HOLIDAY RITUALS: A TIME TO REASSERT FAMILY IDENTITY
Well, it’s that time of year again. Time for families
to come together and repeat the traditions that remind us who
we are, who we belong to, the proper ways to do things.
Shared rituals carry powerful messages about our
membership in social groups, not just the family but the
community at large as well.
There are two ways that family rituals develop. Some
are handed down through the generations and become important
links to extended family groups who observe the ritual in
similar fashion. In our mobile society, these observances
are more important than ever to family identity as they
may be the only occasions when we communicate in depth or
visit with relatives outside our nuclear families.
Other traditions develop as the result of events,
successes, and special moments within a nuclear family group.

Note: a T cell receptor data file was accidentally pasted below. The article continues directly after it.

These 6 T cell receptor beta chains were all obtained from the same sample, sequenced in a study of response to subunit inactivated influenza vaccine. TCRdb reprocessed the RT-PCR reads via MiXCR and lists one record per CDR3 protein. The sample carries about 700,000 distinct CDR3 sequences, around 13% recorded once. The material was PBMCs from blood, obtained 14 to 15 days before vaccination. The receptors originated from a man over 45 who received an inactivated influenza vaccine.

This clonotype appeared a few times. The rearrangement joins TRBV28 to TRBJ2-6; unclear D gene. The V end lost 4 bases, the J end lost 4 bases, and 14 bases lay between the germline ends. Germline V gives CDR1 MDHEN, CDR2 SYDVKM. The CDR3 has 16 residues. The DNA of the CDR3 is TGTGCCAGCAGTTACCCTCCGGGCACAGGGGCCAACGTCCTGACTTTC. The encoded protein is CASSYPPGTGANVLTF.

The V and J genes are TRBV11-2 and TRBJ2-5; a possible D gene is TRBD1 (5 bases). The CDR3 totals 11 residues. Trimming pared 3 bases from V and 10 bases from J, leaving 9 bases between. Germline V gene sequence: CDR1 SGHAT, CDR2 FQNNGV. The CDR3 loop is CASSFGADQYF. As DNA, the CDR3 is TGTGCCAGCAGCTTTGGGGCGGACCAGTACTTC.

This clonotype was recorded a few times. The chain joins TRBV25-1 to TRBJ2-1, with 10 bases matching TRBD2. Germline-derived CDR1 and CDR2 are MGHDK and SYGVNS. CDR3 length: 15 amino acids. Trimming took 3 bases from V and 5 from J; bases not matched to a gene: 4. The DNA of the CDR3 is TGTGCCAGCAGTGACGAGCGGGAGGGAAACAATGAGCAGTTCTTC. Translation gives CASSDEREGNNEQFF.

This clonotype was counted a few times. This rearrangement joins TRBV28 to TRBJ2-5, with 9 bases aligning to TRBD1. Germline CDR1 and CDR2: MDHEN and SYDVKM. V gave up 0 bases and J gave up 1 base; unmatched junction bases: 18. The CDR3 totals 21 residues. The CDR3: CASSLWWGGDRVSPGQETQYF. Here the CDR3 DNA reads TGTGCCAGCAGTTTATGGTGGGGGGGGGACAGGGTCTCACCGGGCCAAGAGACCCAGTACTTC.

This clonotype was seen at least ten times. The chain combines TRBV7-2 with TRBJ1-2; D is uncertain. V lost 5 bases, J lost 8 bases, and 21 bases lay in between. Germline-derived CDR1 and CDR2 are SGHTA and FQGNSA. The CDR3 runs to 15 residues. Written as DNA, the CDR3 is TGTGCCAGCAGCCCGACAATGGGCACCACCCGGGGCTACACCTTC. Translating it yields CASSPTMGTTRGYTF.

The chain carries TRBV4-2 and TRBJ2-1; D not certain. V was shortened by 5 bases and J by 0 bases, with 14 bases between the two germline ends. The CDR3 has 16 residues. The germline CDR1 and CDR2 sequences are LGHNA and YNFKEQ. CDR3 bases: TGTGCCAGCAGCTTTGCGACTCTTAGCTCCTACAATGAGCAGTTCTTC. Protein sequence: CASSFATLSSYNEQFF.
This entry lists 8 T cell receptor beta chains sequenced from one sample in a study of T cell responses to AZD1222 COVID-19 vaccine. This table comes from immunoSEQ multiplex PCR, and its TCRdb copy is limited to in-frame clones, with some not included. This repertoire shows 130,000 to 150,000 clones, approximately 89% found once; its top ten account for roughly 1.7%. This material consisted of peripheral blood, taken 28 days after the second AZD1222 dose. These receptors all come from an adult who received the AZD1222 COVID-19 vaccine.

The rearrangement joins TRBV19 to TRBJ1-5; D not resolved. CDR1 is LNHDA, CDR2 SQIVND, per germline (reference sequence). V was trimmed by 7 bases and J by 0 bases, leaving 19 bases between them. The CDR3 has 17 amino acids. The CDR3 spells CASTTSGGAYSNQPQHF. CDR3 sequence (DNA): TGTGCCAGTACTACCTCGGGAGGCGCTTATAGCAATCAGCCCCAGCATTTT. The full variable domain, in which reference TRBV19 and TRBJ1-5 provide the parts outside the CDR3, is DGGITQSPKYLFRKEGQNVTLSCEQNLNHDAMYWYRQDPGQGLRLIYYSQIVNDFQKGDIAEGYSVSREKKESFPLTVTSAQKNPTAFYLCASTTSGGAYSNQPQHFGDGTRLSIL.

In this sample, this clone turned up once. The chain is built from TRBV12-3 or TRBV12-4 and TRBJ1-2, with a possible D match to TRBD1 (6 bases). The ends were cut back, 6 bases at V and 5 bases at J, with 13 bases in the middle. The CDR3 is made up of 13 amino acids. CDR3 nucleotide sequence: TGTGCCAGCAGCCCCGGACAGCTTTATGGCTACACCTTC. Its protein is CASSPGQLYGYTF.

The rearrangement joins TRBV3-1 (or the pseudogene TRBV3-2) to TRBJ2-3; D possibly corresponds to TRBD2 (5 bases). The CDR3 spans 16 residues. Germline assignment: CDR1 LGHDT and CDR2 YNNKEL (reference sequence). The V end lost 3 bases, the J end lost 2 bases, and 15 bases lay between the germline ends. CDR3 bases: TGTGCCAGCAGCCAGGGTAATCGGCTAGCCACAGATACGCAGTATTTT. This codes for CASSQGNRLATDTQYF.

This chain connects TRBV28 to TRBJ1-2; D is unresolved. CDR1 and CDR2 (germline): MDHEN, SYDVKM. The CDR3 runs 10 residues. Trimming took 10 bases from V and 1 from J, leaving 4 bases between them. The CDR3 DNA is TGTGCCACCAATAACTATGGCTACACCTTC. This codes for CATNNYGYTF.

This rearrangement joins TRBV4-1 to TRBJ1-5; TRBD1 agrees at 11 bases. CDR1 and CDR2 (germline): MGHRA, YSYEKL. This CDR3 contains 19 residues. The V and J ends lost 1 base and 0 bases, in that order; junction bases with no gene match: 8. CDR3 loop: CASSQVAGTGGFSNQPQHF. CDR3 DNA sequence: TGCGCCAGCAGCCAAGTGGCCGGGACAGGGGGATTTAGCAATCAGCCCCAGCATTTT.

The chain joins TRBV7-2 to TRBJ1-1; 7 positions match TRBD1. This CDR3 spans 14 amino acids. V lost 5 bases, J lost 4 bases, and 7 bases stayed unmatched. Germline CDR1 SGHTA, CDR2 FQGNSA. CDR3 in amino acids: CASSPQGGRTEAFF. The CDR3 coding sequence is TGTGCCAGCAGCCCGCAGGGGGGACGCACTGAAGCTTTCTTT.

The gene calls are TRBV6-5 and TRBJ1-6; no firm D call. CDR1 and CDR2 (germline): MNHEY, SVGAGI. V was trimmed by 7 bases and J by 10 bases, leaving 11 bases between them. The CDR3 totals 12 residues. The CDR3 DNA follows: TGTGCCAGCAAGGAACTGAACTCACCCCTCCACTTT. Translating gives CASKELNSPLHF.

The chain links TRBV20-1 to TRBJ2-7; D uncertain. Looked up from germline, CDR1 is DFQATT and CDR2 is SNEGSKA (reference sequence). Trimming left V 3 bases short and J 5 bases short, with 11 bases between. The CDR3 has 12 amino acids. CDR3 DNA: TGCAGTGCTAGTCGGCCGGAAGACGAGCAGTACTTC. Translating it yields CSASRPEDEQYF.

These spontaneous rituals may have meaning only for those
living under the same roof but still carry stong messages
about who we are and how we do things.
Holiday celebrations may contain aspects of both. In
young families designing rituals can be a challenge. When
spouses come from families with strong and engrained
traditions of how things should be done, there can be a bit
of contention about how the new family should observe the
holidays. How elaborate the preparations, how much to spend
on gifts, how much religion to incorporate, what foods to
serve, how much visiting to do and with whom, even what sort
of Christmas tree to have, all these must be decided somehow.
When a couple marries, their family traditions come with
them. They must find a way to blend, select or create
rituals together that work for them and that feel right.
Much of this will be done unconsciously and without effort.
But some may involve struggle and negotiation.
However a ritual develops, its regular repetition will
contribute to a sense of belonging, stability, predictability
and the right way to do things in our family. In this world,
we need it.
From my family to yours, here’s hoping your holidays are
full of love, togetherness and good cheer.